Robert Holmes is among the most prolific follow-up observers of NEOs in the world. His facility in northern Illinois operates several telescopes year-round. Mr. Holmes recently completed construction of a 1.3-m diameter telescope. He will be granted $5,500 for a new more sensitive CCD for this telescope. (The CCD currently on that telescope will be moved to a 0.6m telescope.) The addition of the new camera on the 1.3m telescope will allow Robert to continue his efficient and productive NEO follow-up program, and provide even fainter follow-up on NEOs dimmer than V = 22.
Julian Oey is the director of Blue Mountains Observatory in New South Wales in Australia. The facility specializes in lightcurve observations as well as astrometry for NEOs and comets. The facility houses no less than five telescopes, observing dozens of NEOs per year photometrically and over 200 NEOs per year astrometrically. His grant of $15,000 will allow to Julian to obtain a CCD for the largest telescope (24” diameter) in the observatory. This camera and telescope combination will provide essential follow-up observations of NEOs from southern skies to magnitudes fainter than V = 21, as well as determine lightcurves for NEOs at much fainter magnitudes than before.
Donald Pray specializes in determining lightcurves for binary asteroids. His research, conducted from Sugarloaf Mountain Observatory in Massachusetts, USA also concentrates on determining physical parameters such as orbital period and pole position for these objects. Donald will be granted $6,690 to purchase a new CCD camera to replace an old and failing camera; this will allow research to continue uninterrupted and more efficiently than it is currently being done.
“This year’s Shoemaker grant winners are doing the kind of work necessary to get out ahead of the threat, helping to protect he people of our planet,” Betts noted.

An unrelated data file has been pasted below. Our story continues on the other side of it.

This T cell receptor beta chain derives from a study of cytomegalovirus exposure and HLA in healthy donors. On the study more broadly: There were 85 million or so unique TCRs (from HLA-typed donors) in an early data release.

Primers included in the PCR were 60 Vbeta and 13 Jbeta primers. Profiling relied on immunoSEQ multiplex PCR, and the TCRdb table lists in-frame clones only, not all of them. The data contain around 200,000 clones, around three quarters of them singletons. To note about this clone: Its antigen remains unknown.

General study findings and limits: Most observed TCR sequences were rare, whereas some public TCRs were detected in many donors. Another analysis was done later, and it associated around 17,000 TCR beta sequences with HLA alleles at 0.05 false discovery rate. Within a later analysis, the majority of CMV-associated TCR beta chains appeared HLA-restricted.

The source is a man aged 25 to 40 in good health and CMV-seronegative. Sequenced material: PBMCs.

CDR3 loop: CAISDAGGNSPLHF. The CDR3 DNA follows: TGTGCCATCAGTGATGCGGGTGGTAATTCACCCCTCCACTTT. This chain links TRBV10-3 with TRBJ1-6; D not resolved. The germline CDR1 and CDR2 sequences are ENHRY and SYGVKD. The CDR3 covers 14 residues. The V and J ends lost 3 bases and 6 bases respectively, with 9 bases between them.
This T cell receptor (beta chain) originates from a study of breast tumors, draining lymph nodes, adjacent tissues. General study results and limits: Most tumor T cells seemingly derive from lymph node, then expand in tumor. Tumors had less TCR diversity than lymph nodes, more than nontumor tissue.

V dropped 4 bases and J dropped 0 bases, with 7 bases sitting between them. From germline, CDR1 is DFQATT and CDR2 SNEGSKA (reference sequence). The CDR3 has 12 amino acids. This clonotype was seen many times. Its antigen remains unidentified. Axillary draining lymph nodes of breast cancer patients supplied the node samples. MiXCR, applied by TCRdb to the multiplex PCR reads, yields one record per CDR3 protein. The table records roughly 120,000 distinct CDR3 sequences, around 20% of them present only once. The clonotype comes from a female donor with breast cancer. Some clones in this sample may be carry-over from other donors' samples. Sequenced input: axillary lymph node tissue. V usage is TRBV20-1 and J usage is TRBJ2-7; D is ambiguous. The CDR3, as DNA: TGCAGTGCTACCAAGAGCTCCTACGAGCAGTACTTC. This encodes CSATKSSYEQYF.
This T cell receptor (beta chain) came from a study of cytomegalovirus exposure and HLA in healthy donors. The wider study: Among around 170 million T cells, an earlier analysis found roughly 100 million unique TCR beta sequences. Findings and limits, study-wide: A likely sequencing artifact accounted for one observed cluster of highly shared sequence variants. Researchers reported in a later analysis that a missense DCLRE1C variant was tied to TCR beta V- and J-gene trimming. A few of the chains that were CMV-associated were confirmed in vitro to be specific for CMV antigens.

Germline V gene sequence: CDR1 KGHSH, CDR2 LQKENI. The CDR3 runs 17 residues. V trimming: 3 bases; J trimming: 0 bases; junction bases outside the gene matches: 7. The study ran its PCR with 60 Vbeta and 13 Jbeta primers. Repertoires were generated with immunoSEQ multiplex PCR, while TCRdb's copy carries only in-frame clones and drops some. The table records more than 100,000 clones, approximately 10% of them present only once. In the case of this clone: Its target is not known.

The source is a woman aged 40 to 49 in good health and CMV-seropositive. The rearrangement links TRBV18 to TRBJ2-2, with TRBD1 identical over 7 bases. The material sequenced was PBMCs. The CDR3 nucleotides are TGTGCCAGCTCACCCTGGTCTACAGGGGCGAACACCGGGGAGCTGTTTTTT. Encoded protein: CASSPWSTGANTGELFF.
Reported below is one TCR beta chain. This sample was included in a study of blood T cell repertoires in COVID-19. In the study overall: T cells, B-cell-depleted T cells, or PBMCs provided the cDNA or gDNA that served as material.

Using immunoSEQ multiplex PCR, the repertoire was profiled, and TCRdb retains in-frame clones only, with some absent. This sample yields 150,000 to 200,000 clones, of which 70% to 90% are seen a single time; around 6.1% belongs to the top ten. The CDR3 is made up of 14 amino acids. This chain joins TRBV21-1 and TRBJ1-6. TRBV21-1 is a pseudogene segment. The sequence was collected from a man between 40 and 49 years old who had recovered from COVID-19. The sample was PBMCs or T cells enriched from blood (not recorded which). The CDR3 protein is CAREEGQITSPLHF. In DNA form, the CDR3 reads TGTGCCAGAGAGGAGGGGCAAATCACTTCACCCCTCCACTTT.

In addition to its Shoemaker grant program, The Planetary Society works to engage and inform the global community in planetary defense topics.
The Planetary Society began the Gene Shoemaker NEO grant program in 1997 and it was named for pioneering planetary geologist Gene Shoemaker, whose lifetime of discoveries has significantly helped scientists to understand the process by which asteroids impact planets and the nature of the NEO population. Funding for the Shoemaker NEO awards is provided through generous contributions of The Planetary Society members and supporters and to date more than $323,000 has been provided.
About The Planetary Society
With a global community of more than 2 million space enthusiasts, The Planetary Society is the world’s largest and most influential space advocacy organization. Founded in 1980 by Carl Sagan, Bruce Murray, and Louis Friedman and today led by CEO Bill Nye, we empower the public to take a meaningful role in advancing space exploration through advocacy, education outreach, scientific innovation, and global collaboration. Together with our members and supporters, we’re on a mission to explore worlds, find life off Earth, and protect our planet from dangerous asteroids. To learn more, visit www.planetary.org.